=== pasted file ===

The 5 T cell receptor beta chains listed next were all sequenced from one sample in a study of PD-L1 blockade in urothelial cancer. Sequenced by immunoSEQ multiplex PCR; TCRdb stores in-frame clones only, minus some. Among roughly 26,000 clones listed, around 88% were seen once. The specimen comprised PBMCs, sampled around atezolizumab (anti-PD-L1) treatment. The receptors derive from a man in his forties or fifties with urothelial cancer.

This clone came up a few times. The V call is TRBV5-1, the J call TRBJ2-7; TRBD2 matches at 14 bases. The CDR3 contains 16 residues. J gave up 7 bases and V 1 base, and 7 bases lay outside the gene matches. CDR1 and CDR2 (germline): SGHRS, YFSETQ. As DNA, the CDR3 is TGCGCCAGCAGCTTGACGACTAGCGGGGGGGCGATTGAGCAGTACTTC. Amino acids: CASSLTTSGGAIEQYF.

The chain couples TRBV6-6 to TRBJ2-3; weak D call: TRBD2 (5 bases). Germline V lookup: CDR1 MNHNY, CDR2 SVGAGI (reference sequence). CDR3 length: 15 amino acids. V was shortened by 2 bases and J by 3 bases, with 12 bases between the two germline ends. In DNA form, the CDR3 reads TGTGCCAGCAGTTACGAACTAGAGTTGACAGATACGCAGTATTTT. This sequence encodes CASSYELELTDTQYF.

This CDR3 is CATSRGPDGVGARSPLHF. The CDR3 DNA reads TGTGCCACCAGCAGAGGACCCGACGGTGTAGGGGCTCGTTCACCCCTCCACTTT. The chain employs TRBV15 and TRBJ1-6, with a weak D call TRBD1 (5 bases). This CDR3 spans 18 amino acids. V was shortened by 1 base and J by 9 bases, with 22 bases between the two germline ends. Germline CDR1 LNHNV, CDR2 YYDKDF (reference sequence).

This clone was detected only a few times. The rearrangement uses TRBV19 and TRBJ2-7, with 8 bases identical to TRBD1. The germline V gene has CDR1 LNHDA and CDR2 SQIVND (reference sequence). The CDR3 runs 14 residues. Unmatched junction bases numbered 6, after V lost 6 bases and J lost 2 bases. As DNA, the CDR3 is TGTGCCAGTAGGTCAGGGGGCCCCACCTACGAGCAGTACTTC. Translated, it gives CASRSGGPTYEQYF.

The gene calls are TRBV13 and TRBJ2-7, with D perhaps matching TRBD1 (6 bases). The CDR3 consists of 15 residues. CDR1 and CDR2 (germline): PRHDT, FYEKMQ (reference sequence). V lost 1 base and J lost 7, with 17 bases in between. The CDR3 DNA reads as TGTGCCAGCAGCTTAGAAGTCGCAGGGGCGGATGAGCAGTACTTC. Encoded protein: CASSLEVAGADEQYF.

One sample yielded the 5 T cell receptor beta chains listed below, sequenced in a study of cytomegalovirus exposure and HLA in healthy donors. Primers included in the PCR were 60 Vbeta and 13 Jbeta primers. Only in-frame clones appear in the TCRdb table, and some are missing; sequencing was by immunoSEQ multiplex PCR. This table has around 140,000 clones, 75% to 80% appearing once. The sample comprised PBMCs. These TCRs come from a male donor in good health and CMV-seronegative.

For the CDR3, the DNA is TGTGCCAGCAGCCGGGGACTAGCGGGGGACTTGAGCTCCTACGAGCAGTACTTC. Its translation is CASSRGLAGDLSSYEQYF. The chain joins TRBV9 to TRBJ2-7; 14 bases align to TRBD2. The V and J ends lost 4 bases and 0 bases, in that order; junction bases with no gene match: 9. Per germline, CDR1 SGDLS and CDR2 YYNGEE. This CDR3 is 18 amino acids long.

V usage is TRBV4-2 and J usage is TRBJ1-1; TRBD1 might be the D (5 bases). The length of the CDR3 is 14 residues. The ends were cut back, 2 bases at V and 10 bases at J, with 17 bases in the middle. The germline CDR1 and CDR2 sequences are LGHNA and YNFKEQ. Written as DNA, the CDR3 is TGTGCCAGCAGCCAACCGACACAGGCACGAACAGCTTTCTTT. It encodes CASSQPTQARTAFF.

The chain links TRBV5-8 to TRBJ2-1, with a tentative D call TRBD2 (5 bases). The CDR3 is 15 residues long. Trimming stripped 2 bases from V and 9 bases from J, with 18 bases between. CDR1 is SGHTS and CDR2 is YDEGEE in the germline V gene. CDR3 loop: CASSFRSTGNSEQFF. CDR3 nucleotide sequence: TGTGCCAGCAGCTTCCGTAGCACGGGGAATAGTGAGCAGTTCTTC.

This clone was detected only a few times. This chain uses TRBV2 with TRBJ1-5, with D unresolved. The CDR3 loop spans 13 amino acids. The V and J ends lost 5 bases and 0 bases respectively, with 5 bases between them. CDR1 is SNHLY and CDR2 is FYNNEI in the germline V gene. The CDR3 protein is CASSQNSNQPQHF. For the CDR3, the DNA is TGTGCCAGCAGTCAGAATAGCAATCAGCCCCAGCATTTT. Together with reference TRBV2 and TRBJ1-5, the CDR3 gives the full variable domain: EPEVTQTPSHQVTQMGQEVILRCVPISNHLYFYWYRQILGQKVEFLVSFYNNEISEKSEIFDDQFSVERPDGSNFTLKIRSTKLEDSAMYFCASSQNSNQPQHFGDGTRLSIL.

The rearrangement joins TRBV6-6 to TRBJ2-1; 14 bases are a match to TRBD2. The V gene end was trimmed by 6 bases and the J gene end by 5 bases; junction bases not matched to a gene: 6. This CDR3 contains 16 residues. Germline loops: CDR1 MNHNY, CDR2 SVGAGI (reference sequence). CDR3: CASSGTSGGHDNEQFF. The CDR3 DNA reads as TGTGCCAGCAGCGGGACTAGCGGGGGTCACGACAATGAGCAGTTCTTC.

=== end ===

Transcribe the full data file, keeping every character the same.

The 5 T cell receptor beta chains listed next were all sequenced from one sample in a study of PD-L1 blockade in urothelial cancer. Sequenced by immunoSEQ multiplex PCR; TCRdb stores in-frame clones only, minus some. Among roughly 26,000 clones listed, around 88% were seen once. The specimen comprised PBMCs, sampled around atezolizumab (anti-PD-L1) treatment. The receptors derive from a man in his forties or fifties with urothelial cancer.

This clone came up a few times. The V call is TRBV5-1, the J call TRBJ2-7; TRBD2 matches at 14 bases. The CDR3 contains 16 residues. J gave up 7 bases and V 1 base, and 7 bases lay outside the gene matches. CDR1 and CDR2 (germline): SGHRS, YFSETQ. As DNA, the CDR3 is TGCGCCAGCAGCTTGACGACTAGCGGGGGGGCGATTGAGCAGTACTTC. Amino acids: CASSLTTSGGAIEQYF.

The chain couples TRBV6-6 to TRBJ2-3; weak D call: TRBD2 (5 bases). Germline V lookup: CDR1 MNHNY, CDR2 SVGAGI (reference sequence). CDR3 length: 15 amino acids. V was shortened by 2 bases and J by 3 bases, with 12 bases between the two germline ends. In DNA form, the CDR3 reads TGTGCCAGCAGTTACGAACTAGAGTTGACAGATACGCAGTATTTT. This sequence encodes CASSYELELTDTQYF.

This CDR3 is CATSRGPDGVGARSPLHF. The CDR3 DNA reads TGTGCCACCAGCAGAGGACCCGACGGTGTAGGGGCTCGTTCACCCCTCCACTTT. The chain employs TRBV15 and TRBJ1-6, with a weak D call TRBD1 (5 bases). This CDR3 spans 18 amino acids. V was shortened by 1 base and J by 9 bases, with 22 bases between the two germline ends. Germline CDR1 LNHNV, CDR2 YYDKDF (reference sequence).

This clone was detected only a few times. The rearrangement uses TRBV19 and TRBJ2-7, with 8 bases identical to TRBD1. The germline V gene has CDR1 LNHDA and CDR2 SQIVND (reference sequence). The CDR3 runs 14 residues. Unmatched junction bases numbered 6, after V lost 6 bases and J lost 2 bases. As DNA, the CDR3 is TGTGCCAGTAGGTCAGGGGGCCCCACCTACGAGCAGTACTTC. Translated, it gives CASRSGGPTYEQYF.

The gene calls are TRBV13 and TRBJ2-7, with D perhaps matching TRBD1 (6 bases). The CDR3 consists of 15 residues. CDR1 and CDR2 (germline): PRHDT, FYEKMQ (reference sequence). V lost 1 base and J lost 7, with 17 bases in between. The CDR3 DNA reads as TGTGCCAGCAGCTTAGAAGTCGCAGGGGCGGATGAGCAGTACTTC. Encoded protein: CASSLEVAGADEQYF.

One sample yielded the 5 T cell receptor beta chains listed below, sequenced in a study of cytomegalovirus exposure and HLA in healthy donors. Primers included in the PCR were 60 Vbeta and 13 Jbeta primers. Only in-frame clones appear in the TCRdb table, and some are missing; sequencing was by immunoSEQ multiplex PCR. This table has around 140,000 clones, 75% to 80% appearing once. The sample comprised PBMCs. These TCRs come from a male donor in good health and CMV-seronegative.

For the CDR3, the DNA is TGTGCCAGCAGCCGGGGACTAGCGGGGGACTTGAGCTCCTACGAGCAGTACTTC. Its translation is CASSRGLAGDLSSYEQYF. The chain joins TRBV9 to TRBJ2-7; 14 bases align to TRBD2. The V and J ends lost 4 bases and 0 bases, in that order; junction bases with no gene match: 9. Per germline, CDR1 SGDLS and CDR2 YYNGEE. This CDR3 is 18 amino acids long.

V usage is TRBV4-2 and J usage is TRBJ1-1; TRBD1 might be the D (5 bases). The length of the CDR3 is 14 residues. The ends were cut back, 2 bases at V and 10 bases at J, with 17 bases in the middle. The germline CDR1 and CDR2 sequences are LGHNA and YNFKEQ. Written as DNA, the CDR3 is TGTGCCAGCAGCCAACCGACACAGGCACGAACAGCTTTCTTT. It encodes CASSQPTQARTAFF.

The chain links TRBV5-8 to TRBJ2-1, with a tentative D call TRBD2 (5 bases). The CDR3 is 15 residues long. Trimming stripped 2 bases from V and 9 bases from J, with 18 bases between. CDR1 is SGHTS and CDR2 is YDEGEE in the germline V gene. CDR3 loop: CASSFRSTGNSEQFF. CDR3 nucleotide sequence: TGTGCCAGCAGCTTCCGTAGCACGGGGAATAGTGAGCAGTTCTTC.

This clone was detected only a few times. This chain uses TRBV2 with TRBJ1-5, with D unresolved. The CDR3 loop spans 13 amino acids. The V and J ends lost 5 bases and 0 bases respectively, with 5 bases between them. CDR1 is SNHLY and CDR2 is FYNNEI in the germline V gene. The CDR3 protein is CASSQNSNQPQHF. For the CDR3, the DNA is TGTGCCAGCAGTCAGAATAGCAATCAGCCCCAGCATTTT. Together with reference TRBV2 and TRBJ1-5, the CDR3 gives the full variable domain: EPEVTQTPSHQVTQMGQEVILRCVPISNHLYFYWYRQILGQKVEFLVSFYNNEISEKSEIFDDQFSVERPDGSNFTLKIRSTKLEDSAMYFCASSQNSNQPQHFGDGTRLSIL.

The rearrangement joins TRBV6-6 to TRBJ2-1; 14 bases are a match to TRBD2. The V gene end was trimmed by 6 bases and the J gene end by 5 bases; junction bases not matched to a gene: 6. This CDR3 contains 16 residues. Germline loops: CDR1 MNHNY, CDR2 SVGAGI (reference sequence). CDR3: CASSGTSGGHDNEQFF. The CDR3 DNA reads as TGTGCCAGCAGCGGGACTAGCGGGGGTCACGACAATGAGCAGTTCTTC.